The games can be easily customised and branded to any platform to run alongside all the matchday action, securing recurring visits with a suite of new betting challenges each day which can capture the hot topics and players of the World Cup as its 32-team-strong bracket unfolds.
It’s a great way for operators to build acquisition and enhance retention, even reactivation of dormant clients with a free competition that offers players the chance of a big jackpot win, and an interest at every stage of the tournament. With this in mind, operators should align their overall package with complementary products which augment cross-selling and extent the player life cycle, bringing new depths of player-engagement. For basic user “hang time” remains the holy grail for any online offering.
The crucial variables to these free-to-play contests are their innate gameplay and payout potential. In short, users want playability coupled to a jaw-dropping prize. RISQ’s “Predictor Jackpot” solution now enables us to structure odds and paytables for predictor games to the tune to £10m which compares very favourably with existing products (e.g. Sky’s Super 6 fantasy football game promotes a mere £1m pot).
Jackpot size is not the only driver, though. Attainable prizes which regularly “trigger” will equip any jackpot game with an instant credibility. Therefore, the tiered rewards system that RISQ operates, scaling with behavioural data (e.g. the level entries), can now adapt proactively to boost the chances of that winning trigger.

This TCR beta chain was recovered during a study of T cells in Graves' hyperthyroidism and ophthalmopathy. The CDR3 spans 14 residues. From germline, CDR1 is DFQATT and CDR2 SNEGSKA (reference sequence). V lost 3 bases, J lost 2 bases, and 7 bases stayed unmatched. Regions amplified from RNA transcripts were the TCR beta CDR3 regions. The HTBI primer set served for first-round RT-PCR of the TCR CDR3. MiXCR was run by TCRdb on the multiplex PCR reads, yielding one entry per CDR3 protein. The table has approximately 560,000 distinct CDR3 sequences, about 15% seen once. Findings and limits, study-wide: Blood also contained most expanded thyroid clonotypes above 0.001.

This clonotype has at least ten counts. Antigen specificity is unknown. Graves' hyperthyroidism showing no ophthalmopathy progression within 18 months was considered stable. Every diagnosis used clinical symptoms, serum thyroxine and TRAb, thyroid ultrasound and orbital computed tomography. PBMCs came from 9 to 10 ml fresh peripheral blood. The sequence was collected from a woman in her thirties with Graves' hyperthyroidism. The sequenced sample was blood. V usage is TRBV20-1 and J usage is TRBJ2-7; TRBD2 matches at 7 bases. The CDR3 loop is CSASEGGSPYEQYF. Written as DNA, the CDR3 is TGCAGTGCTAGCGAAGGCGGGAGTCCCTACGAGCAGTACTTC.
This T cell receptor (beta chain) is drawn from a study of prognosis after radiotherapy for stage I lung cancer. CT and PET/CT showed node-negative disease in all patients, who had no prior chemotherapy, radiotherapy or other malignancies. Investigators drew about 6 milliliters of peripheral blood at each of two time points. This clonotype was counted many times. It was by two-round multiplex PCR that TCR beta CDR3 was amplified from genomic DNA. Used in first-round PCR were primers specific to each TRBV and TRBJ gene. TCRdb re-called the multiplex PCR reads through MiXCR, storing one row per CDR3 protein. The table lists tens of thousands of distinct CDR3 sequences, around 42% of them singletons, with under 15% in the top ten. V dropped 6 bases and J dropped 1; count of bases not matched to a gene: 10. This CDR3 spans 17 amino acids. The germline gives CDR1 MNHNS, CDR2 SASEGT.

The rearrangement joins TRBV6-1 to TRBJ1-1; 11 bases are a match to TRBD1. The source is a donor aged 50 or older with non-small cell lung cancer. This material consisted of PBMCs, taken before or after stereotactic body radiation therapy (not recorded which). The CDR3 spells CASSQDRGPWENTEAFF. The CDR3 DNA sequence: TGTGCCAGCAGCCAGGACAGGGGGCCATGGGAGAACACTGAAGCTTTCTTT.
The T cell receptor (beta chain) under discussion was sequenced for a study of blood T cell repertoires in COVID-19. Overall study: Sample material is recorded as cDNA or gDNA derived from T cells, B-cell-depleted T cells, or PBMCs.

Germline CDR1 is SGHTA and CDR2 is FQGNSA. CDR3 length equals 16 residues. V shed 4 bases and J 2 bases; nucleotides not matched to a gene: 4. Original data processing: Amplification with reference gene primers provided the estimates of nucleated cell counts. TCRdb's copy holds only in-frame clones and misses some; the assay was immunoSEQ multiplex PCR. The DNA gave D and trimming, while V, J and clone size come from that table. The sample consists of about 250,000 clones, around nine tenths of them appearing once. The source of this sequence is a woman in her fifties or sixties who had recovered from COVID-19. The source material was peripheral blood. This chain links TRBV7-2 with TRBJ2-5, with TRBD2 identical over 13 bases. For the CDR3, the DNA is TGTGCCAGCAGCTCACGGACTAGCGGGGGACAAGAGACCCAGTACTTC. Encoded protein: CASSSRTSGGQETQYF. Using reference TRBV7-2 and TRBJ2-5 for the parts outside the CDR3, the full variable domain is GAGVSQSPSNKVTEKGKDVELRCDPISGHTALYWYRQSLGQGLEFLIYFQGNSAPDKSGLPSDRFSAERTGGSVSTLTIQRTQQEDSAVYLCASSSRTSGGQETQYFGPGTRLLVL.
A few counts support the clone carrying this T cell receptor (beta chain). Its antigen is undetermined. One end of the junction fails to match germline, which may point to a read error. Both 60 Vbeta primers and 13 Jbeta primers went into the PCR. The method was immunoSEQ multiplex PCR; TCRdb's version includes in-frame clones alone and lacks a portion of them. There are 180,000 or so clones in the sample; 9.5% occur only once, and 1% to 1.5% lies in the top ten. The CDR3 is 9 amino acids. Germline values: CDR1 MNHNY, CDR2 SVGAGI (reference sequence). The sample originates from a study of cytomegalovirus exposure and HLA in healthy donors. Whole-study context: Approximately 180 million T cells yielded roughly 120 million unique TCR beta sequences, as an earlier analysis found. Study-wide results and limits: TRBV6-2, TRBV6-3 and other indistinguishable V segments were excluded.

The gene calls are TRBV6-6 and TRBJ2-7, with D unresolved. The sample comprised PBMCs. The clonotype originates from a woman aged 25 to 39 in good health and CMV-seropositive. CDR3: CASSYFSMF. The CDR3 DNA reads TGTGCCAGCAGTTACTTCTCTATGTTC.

Operators also want to offer free-to-play games which can both effortlessly educate and promote their markets to customers. So the best games will run off predictor challenges which merge simple propositions (e.g. which striker will win the Golden Boot) with more sophisticated bets like scorecasts (pricing the first goalscorer and correct score of a game in one combined quote).
It’s then a short stepping stone to convert these players (via corresponding “bet prompts” et al) into paying customers with an impactful ROI. Indeed, 10% conversion rates were previously cited from the free-to-play to real-bet domains (with an average stake-size of £12 per bet), and that was before RISQ’s breakthrough solution joined the party.